sgfsd says:
Download over 16,000 WOODWORKING PLANS at here Woodworking guide offe...... more
Download over 16,000 WOODWORKING PLANS at here Woodworking guide offers anyone of any skill level the ability to build amazing projects. The guide is extra helpful because it offers more detailed explanations, videos and blueprints then your typical woodworker magazine . Hope it will help you next time !

Lumber makes up the structure of most houses and will probably play a big part in your remodeling project. For framing (building the skeleton of walls), most of the wood you use will be 2x (two-by) material. When it was sawed to size, the wood was about 2 inches thick. But it lost some of its thickness to shrinkage and planing. So the pieces you buy are actually about 1-1/2 inches thick. Boards for trimwork, nominally 1 inch (1x material), actually measure 3/4 inch thick.

The same size shrinkage holds true with regard to the width of lumber -- the actual dimension is narrower than the stated sizes, which is called the nominal size. The length of lumber is usually accurate. In fact, you may find boards that measure fractionally longer than stated.

For the most part, you will be using 2x4s (1-1/2x3-1/2 inches) and 2x6s (actually 5-1/2 inches wide). Occasionally you may need something wider, such as a 2x8 (7-1/4 inches wide), 2x10 (9-1/4 inches wide), or even 2x12 (11-1/4 inches wide). Widths of 1x boards are the same.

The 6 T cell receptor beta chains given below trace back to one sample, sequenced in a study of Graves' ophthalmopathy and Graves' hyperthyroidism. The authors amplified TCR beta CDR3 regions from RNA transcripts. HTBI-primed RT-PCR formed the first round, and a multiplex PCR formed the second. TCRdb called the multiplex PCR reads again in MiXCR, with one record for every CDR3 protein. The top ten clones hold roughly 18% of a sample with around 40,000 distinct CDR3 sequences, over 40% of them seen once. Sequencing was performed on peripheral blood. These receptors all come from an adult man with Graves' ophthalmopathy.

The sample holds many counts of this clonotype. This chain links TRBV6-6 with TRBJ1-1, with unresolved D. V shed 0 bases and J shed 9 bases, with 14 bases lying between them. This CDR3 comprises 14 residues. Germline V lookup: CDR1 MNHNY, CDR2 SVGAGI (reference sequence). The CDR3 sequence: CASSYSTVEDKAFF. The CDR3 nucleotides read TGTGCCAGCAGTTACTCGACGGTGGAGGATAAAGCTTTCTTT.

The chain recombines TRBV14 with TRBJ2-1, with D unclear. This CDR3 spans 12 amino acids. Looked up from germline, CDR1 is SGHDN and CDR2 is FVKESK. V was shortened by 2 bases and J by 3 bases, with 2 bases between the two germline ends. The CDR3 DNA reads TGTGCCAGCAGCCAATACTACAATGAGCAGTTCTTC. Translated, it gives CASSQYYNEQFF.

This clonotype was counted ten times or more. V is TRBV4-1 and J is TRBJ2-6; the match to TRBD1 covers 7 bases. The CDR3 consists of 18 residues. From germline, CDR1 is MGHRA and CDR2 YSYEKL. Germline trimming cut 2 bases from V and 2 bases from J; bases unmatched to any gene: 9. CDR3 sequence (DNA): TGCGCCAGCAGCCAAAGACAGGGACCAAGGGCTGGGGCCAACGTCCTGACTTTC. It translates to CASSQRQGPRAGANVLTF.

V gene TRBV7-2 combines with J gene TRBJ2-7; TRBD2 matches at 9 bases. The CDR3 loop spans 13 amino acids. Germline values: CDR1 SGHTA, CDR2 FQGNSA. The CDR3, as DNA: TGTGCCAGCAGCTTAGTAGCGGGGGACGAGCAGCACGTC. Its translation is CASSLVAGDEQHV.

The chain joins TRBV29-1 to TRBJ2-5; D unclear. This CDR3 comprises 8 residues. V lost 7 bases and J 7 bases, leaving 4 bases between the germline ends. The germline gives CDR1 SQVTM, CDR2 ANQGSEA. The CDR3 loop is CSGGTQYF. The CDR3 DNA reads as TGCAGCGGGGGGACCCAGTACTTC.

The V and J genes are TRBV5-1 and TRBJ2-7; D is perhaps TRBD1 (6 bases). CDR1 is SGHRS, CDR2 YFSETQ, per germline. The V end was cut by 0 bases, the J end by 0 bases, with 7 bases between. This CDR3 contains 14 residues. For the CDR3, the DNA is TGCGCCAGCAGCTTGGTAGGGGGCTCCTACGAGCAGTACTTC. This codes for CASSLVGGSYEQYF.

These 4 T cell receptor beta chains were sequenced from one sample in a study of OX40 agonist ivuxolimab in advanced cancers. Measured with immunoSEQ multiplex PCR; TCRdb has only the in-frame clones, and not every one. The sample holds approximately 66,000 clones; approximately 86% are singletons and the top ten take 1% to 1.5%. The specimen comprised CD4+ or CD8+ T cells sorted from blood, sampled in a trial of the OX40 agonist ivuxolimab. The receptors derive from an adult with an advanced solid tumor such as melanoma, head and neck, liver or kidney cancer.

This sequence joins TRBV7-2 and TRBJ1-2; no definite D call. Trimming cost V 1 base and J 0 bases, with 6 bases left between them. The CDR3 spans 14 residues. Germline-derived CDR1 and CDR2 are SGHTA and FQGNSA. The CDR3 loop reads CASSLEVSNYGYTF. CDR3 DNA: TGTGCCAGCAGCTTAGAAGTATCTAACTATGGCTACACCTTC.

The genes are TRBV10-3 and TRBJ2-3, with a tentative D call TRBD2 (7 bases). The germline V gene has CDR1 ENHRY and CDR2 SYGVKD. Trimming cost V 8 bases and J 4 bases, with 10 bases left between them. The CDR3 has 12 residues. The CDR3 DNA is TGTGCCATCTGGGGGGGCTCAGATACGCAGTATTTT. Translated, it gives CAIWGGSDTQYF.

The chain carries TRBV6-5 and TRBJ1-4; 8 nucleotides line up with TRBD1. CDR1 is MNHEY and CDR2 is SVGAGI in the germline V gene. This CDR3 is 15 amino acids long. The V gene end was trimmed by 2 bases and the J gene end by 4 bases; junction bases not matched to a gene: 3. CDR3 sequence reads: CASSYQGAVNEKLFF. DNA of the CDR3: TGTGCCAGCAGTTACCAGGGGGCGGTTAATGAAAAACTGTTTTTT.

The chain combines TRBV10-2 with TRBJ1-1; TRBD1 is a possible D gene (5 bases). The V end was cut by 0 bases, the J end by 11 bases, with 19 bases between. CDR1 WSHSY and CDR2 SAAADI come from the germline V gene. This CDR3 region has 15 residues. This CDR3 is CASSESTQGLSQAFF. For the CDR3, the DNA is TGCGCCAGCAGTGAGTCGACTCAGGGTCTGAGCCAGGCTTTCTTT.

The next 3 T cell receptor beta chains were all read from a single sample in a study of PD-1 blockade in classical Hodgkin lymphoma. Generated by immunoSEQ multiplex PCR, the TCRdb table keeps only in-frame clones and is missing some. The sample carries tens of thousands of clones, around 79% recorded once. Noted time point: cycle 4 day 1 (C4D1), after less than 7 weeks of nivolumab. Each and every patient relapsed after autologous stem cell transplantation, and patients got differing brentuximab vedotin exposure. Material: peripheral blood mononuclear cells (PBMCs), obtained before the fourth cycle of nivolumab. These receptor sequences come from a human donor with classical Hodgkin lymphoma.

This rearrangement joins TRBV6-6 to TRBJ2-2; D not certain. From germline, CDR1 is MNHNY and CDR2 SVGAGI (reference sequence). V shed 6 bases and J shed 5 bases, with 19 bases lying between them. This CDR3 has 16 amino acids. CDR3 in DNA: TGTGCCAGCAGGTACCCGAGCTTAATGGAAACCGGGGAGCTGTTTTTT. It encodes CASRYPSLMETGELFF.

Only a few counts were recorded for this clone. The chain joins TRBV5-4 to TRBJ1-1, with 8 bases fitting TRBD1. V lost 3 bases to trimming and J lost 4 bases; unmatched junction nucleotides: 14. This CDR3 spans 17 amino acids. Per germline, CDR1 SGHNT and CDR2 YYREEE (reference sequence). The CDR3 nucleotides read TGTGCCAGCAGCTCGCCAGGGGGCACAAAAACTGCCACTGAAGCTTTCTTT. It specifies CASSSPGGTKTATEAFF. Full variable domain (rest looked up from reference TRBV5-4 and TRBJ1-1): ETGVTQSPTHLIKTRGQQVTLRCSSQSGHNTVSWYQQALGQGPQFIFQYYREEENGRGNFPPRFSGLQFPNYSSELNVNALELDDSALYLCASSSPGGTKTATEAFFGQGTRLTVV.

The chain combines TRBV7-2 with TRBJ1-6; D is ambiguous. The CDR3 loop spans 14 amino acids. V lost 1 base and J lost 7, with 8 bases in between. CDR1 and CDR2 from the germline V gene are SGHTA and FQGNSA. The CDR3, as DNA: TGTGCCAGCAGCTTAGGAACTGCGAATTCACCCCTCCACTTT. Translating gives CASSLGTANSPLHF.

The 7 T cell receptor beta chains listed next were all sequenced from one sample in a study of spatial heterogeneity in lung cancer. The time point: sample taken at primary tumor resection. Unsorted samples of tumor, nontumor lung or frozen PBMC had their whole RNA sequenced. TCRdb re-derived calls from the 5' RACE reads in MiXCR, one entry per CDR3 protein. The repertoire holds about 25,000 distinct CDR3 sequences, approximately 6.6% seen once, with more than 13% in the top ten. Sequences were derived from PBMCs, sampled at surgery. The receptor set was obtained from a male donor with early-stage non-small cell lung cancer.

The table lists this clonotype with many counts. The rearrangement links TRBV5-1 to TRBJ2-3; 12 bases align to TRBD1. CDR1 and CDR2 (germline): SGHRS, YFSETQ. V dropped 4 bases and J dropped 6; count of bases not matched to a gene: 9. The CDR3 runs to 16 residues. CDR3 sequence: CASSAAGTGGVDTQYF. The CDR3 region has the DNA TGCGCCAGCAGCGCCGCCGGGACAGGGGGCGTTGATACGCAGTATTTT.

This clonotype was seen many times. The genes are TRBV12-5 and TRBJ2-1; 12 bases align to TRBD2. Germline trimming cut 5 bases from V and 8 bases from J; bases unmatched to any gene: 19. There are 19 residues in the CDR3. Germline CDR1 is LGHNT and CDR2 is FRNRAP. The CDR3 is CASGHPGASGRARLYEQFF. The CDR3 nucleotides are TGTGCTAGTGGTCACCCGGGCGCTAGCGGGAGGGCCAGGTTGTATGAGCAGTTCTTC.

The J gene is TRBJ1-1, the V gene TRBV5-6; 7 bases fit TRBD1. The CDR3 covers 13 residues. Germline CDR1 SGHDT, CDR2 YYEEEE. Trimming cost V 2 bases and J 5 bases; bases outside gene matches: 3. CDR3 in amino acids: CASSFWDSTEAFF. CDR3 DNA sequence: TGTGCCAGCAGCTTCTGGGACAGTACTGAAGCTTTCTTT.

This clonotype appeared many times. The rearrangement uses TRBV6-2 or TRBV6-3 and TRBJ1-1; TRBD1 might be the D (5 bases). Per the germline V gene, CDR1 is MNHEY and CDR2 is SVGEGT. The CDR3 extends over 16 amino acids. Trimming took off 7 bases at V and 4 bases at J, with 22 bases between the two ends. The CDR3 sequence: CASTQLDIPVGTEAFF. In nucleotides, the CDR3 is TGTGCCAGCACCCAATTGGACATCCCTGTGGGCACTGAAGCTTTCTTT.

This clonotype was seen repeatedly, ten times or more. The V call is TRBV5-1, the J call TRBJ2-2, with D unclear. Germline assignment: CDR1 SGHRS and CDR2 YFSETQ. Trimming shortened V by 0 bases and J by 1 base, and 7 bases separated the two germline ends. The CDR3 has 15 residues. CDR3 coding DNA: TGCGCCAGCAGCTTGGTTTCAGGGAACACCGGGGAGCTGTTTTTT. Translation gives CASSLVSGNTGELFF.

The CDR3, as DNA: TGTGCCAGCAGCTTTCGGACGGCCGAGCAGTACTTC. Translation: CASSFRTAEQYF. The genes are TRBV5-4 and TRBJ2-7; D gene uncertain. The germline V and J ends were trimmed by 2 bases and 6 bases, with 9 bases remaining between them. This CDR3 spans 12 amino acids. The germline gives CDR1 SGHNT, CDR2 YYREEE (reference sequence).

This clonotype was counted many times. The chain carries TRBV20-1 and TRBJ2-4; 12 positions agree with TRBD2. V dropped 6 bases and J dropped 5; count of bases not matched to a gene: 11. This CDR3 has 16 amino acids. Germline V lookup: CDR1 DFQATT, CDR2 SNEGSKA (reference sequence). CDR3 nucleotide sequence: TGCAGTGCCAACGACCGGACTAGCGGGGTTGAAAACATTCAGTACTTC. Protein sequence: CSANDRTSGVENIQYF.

Many home centers have two or more grades of lumber. The grades indicate the relative quality of the wood. The better the grade (#1 vs. #2), the fewer defects the pieces have and the higher the price. Usually you will not need the greater strength that characterizes better grades of lumber, but better grades also are more consistently straight, a desirable quality.

Along with grade, the species of the wood makes a difference in the price. In the Northeast, for instance, lesser grades of 2x4 studs are lumped into a category called SPF, which stands for spruce, pine, and fir. The better studs are Douglas fir or occasionally hemlock. These two species command a higher price because they tend to yield stronger, better-quality wood.